There are circumstances when one can not use the gemological refractometer but still needs to know the approximate index of refraction of a gemstone.
It is no secret that when you insert a drop of water in a glass filled with water, the drop will will disappear. Although there are other reasons to why that happens, the focus now will be on the indices of refraction of the drop of water and the water in the glass.
As the drop has the same index of refraction as the water that is already in the glass, light will travel through it at the same apparent speed. This means that the drop of water will not bend the light more (or less) than the water it is now in (the water filled glass); the drop of water will disappear like magic.
If we were to drop a small glass bead (RI ~ 1.5) in the water (RI ~ 1.3) then there is a difference between the two indices of refraction and you will be able to see the glass bead in the water (although not as clearly as when it was in air (RI ~ 1). The glass bead will refract the light more than the surrounding water and this can be a very useful tool to determine the index of refraction of the glass or any other transparent material like a gemstone.
It should be clear by now that the closer the indices of refraction between the two media (liquid and gemstone), the more the stone will disappear when it is immersed in the liquid.
The famous gemologist B.W. Anderson devised a technique to make this visible with the aid of a series of comparative liquids.
When a cut gemstone is placed table down inside a dish of water, the gem will act like a lens if the RI of the gem is larger than its environment (in this case water). Because of the difference in RI between the gemstone and the liquid (not just water) the gemstone will cast an inward shadow on the bottom of the glass. This shadow will be shown as a dark rim around the contour of the gemstone and the wider the rim, the larger the difference in indices of refraction between the stone and the liquid.
By placing a gemstone in a series of liquids with increasing (or decreasing) indices of refraction one can estimate the RI of the stone at hand. The smaller the rim, the closer the RI of the gemstone matches the RI of the liquid.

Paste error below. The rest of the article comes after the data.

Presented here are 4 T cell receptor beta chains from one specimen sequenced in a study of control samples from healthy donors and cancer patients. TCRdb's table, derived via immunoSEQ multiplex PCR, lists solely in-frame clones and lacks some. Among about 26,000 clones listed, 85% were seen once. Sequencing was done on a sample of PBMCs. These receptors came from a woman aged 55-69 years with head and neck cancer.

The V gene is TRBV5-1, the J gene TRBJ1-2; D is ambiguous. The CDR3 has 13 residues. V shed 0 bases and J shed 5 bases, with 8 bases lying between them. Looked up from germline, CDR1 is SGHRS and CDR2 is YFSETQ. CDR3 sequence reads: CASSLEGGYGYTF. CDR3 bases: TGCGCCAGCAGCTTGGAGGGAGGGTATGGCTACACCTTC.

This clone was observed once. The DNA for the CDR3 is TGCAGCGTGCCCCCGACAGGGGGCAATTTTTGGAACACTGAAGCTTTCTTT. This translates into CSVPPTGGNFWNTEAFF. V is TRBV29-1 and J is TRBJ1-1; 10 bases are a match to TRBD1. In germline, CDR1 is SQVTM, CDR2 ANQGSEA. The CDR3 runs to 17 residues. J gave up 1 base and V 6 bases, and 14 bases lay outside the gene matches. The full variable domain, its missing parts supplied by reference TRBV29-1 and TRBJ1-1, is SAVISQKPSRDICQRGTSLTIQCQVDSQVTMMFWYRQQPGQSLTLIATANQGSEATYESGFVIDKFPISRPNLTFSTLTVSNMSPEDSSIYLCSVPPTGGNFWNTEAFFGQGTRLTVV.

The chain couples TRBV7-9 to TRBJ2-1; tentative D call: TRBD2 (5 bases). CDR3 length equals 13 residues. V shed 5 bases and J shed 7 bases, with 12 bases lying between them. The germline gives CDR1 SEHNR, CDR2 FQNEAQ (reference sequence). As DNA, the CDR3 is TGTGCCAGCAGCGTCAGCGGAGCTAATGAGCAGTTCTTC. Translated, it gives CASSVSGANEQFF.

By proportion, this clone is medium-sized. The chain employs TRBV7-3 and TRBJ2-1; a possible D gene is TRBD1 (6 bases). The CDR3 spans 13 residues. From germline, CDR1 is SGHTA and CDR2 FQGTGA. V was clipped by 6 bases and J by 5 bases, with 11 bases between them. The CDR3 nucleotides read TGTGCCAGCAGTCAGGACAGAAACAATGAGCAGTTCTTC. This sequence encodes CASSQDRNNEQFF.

In order to observe this rim one only needs to insert a small mirror below the glass to redirect the image to the eye. You could of course lift the glass and observe from below, but that would require a ceiling lamp (and in time a physiotherapist).
As the lightsource needs to be above the immersion cell (the glass beaker) it is advisable that the light is diffused before falling on the mirror to reduce reflections from the light source. For this purpose one can use an immersion cell with a frosted bottom or create the diffusion by a thin sheet of white toilet paper (peeled).
The thickness of the rim should always be judged in relation to the size of the gemstone. In other words the shadow is a percentage of the diameter of the gemstone.
When the immersion liquid is water it is obvious that a diamond will show a relative thick rim, while a sapphire will cast a lesser thick one. If you put two of these stones next to eachother in an immersion cell (a small diamond and a large sapphire), odds are that the absolute thickness of the casted shadows are the same or similar. For that reason one needs to estimate the rims in relation to the diameter of the stones.
There are many liquids one can use and in cases that this technique needs to be applied to estimate the refractive index of a gemstone, it is best to immerse the stone in several liquids with progressive RI values. The RI of the stone will lie between the RI values of the liquids in which the stone casts the smallest shadows. In the case there is no casted shadow, the RI of the liquid is equal to the RI of the gem.
- Guide to Affordable Gemology (2001) - Dr. W. Wm. Hanneman
- Gemmology 3rd edition (2005) - Peter G. Read ISBN 0750664495